Twins could join the Pirates as trade deadline sellers

There were signs that the Twins had turned the corner, but after falling to 22-35 and 13 games back of the Chicago White Sox in the AL Central, they appear primed to be baseball’s most intriguing seller before the July 30 trade deadline.

Among the Twins’ most notable trade chips include designated hitter Nelson Cruz and shortstop Andrelton Simmons, who both are signed to one-year deals. Other candidates include pitchers J.A. Happ, Michael Pineda, Jose Berrios, Matt Shoemaker and Alex Colome.

Teams were expected to check in on outfielder Byron Buxton, but he has been out a month with a Grade 2 hip strain. Even then, there were no indications that the Twins were willing to entertain offers for Buxton, 27, who some evaluators pegged as a perfect fit for the Yankees after Aaron Hicks suffered a season-ending shoulder injury.

Simmons, 31, appears most likely to be traded. He has had a down year offensively, hitting .250/.329/.326 in 144 at-bats, but remains one of baseball’s premier defensive shortstops. The Oakland A’s, who let Marcus Semien depart in free agency, now own the lowest OPS among shortstops and could be among the potential fits for Simmons if the remainder of his $10.5 million salary fits their budget.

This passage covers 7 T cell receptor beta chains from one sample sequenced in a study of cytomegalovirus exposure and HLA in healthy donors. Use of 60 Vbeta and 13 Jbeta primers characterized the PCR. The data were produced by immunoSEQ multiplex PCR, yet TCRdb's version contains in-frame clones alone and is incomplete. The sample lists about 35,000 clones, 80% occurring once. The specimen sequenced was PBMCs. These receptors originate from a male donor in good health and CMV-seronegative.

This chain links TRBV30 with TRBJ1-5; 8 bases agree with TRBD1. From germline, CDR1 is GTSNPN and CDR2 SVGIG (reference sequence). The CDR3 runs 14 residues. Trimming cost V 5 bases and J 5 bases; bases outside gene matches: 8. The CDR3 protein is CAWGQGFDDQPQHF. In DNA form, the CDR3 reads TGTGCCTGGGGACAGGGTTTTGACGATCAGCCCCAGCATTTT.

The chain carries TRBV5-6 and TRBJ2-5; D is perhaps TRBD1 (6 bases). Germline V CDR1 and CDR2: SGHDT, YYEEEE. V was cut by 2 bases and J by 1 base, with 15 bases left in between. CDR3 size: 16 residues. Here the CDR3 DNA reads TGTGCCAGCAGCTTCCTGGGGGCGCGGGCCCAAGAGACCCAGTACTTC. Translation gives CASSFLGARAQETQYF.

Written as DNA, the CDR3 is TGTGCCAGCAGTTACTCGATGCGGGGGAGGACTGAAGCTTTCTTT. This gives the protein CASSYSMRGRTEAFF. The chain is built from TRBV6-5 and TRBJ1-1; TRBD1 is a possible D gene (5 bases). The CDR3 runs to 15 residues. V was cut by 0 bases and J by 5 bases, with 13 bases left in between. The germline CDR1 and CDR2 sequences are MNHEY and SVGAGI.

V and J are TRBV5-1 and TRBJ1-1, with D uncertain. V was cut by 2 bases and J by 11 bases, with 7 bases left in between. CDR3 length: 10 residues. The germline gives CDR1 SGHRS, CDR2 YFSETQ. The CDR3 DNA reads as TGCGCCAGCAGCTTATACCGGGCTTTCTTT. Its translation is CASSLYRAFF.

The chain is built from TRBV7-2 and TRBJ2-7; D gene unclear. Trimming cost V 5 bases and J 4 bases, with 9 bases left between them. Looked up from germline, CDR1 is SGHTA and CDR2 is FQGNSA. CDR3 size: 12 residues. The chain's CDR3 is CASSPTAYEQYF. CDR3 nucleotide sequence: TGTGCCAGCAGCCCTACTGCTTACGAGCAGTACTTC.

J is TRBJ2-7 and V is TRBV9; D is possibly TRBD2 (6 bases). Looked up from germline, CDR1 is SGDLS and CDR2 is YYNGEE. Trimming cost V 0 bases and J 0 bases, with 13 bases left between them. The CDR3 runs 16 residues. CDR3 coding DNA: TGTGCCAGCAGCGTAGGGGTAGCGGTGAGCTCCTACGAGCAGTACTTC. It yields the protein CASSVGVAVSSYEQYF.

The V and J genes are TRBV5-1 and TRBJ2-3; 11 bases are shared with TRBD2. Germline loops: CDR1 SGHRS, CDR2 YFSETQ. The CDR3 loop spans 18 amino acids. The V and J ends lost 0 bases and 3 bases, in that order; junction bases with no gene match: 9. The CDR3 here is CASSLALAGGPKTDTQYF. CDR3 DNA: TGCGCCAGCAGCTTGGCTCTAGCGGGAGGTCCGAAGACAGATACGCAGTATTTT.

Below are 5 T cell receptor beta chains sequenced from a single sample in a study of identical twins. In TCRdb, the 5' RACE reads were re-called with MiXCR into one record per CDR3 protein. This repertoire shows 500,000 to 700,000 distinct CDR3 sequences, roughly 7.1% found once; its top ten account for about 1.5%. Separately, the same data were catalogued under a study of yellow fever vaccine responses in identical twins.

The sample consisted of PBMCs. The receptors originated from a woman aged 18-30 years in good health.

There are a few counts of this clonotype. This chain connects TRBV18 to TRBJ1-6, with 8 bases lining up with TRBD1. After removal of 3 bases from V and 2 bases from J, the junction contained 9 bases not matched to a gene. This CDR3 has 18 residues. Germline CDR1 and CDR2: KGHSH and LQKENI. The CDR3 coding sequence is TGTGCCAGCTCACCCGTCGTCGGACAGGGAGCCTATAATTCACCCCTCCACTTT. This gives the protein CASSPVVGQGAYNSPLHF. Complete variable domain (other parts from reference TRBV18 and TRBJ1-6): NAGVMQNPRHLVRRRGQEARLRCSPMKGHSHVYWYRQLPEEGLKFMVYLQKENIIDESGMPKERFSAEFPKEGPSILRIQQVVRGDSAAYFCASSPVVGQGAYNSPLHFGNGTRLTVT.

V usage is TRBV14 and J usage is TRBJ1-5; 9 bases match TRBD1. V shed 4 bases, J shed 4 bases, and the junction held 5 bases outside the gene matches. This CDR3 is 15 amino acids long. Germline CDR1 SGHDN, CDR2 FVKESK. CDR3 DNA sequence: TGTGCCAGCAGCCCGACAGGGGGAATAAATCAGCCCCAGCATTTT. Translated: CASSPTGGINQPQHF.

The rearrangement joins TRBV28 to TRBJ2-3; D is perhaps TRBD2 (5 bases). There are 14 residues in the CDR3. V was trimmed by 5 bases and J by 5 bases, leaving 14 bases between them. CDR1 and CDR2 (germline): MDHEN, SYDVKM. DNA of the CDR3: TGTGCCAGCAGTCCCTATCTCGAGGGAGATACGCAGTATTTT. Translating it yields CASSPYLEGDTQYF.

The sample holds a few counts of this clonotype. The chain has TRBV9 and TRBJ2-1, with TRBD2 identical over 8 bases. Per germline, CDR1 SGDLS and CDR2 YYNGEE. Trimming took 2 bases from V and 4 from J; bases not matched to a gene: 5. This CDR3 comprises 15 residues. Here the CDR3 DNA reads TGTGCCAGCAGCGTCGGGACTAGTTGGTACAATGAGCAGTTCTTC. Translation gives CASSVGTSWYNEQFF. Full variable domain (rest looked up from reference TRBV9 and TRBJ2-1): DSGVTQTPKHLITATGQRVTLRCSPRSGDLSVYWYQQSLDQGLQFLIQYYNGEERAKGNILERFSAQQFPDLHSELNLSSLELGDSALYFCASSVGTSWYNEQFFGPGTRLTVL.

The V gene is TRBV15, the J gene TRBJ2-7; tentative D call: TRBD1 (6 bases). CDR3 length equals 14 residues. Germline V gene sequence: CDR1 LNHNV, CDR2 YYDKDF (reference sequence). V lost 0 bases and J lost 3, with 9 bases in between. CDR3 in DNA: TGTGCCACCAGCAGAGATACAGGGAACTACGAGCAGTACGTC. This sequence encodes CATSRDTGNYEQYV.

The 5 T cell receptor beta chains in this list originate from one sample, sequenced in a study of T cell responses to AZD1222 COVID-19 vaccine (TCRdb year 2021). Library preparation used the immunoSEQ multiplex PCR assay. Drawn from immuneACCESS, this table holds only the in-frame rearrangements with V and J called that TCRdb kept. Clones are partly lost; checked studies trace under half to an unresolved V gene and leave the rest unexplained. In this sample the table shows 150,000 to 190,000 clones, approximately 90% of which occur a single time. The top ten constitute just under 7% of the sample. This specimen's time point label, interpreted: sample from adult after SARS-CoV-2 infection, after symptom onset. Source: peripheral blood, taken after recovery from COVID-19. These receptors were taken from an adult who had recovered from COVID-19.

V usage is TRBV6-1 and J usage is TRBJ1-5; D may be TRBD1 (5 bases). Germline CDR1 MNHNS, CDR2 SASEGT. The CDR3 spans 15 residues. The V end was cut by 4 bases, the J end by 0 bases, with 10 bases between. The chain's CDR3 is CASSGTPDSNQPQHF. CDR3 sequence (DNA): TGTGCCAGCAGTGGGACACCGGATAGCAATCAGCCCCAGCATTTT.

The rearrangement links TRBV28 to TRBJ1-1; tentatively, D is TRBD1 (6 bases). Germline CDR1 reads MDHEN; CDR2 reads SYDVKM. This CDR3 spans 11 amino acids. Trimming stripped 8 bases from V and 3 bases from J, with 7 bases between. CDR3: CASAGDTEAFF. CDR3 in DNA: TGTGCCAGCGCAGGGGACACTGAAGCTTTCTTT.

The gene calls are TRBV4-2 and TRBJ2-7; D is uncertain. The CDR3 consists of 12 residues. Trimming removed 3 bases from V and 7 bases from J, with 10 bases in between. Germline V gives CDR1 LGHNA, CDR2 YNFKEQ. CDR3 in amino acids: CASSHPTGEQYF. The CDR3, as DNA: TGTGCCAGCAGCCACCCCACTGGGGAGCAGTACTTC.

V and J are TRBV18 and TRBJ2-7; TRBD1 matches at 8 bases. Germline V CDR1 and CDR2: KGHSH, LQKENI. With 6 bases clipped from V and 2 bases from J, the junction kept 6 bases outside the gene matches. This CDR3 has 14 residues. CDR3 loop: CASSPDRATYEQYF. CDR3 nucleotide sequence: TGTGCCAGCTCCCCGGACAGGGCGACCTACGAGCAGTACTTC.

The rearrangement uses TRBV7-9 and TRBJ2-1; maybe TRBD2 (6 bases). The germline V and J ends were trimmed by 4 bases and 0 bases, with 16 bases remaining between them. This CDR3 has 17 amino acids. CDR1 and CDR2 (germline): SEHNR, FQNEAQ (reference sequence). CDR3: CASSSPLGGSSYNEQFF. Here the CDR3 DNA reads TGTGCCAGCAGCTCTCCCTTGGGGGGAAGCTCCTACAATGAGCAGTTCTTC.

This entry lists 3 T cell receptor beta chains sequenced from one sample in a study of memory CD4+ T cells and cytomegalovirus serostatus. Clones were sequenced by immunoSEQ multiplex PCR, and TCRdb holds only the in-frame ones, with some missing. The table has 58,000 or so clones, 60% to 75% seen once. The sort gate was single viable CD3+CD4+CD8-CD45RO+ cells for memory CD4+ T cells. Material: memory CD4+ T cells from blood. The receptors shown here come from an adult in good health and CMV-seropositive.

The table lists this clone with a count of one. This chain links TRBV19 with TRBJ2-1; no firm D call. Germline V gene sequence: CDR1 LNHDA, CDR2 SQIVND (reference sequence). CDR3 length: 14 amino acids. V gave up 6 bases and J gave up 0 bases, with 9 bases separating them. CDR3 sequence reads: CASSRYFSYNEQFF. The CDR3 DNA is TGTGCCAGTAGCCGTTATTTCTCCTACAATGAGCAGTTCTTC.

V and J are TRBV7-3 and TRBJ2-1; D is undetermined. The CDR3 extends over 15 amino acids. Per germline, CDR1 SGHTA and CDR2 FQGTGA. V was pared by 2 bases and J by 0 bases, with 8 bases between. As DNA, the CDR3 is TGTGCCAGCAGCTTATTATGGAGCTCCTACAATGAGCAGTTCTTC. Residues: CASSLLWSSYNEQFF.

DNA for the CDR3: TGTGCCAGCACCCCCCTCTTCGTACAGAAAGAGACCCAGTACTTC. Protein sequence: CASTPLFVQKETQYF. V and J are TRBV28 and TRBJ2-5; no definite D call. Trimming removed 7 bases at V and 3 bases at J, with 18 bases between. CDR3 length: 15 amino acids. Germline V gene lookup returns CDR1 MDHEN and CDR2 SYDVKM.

Cruz figures to draw interest from contending American League teams in search of a veteran bat. But in a weak pitching market, the Twins have no shortage of intriguing options and teams could target their rotation and bullpen to bolster their pitching staffs for the second half of the regular season.

Brandon Nimmo could be back on the field soon

The New York Mets have been decimated by injuries, but are 28-23 and lead the National League East by 3.5 games. But Brandon Nimmo, who is regarded by scouts as one of the most underrated players in baseball, could soon start taking swings in the batting cage as he nears a return from a left hand/nerve injury.

Here are a couple numbers that show just how good Nimmo has been in recent seasons:

Keston Hiura is still figuring out the major leagues

Keston Hiura has struggled in his baseball career, but never quite like this.

Hiura, 24, is hitting .125/.216/.212 in 104 at-bats this season. He is 2 for 29 with 16 strikeouts since being recalled from Triple-A Nashville and was held out of the lineup for four consecutive games before starting the series finale Sunday against the Arizona Diamondbacks.

Yet, the Milwaukee Brewers remain optimistic that Hiura is on the verge of bouncing back. Team officials say that he had a “great few days” working with hitting coach Andy Haines and is working on a few different tweaks, including moving his hands higher in his batting stance, something he has already begun to implement in games.

When asked about Hiura’s struggles, Brewers manager Craig Counsell said that the team “needs to evaluate it.” But Hiura has never struggled to this degree at any level and he moved quickly through the minors, with one player close to Hiura saying “he had no reference of how to get back on track.”

“The environment in the big leagues now, everything is hard on hitters,” the player said. “Never been a bigger gap between Triple-A and the big leagues. So that didn’t really help him on what he needs to do to succeed here consistently.”

Perhaps the work with Haines, along with Major League Baseball cracking down on pitchers using foreign substances, will allow Hiura to bounce back. But if his struggles continue, he could soon end up being sent for a second stint in Nashville.

The Brewers, meanwhile, continue to insist that he’s close.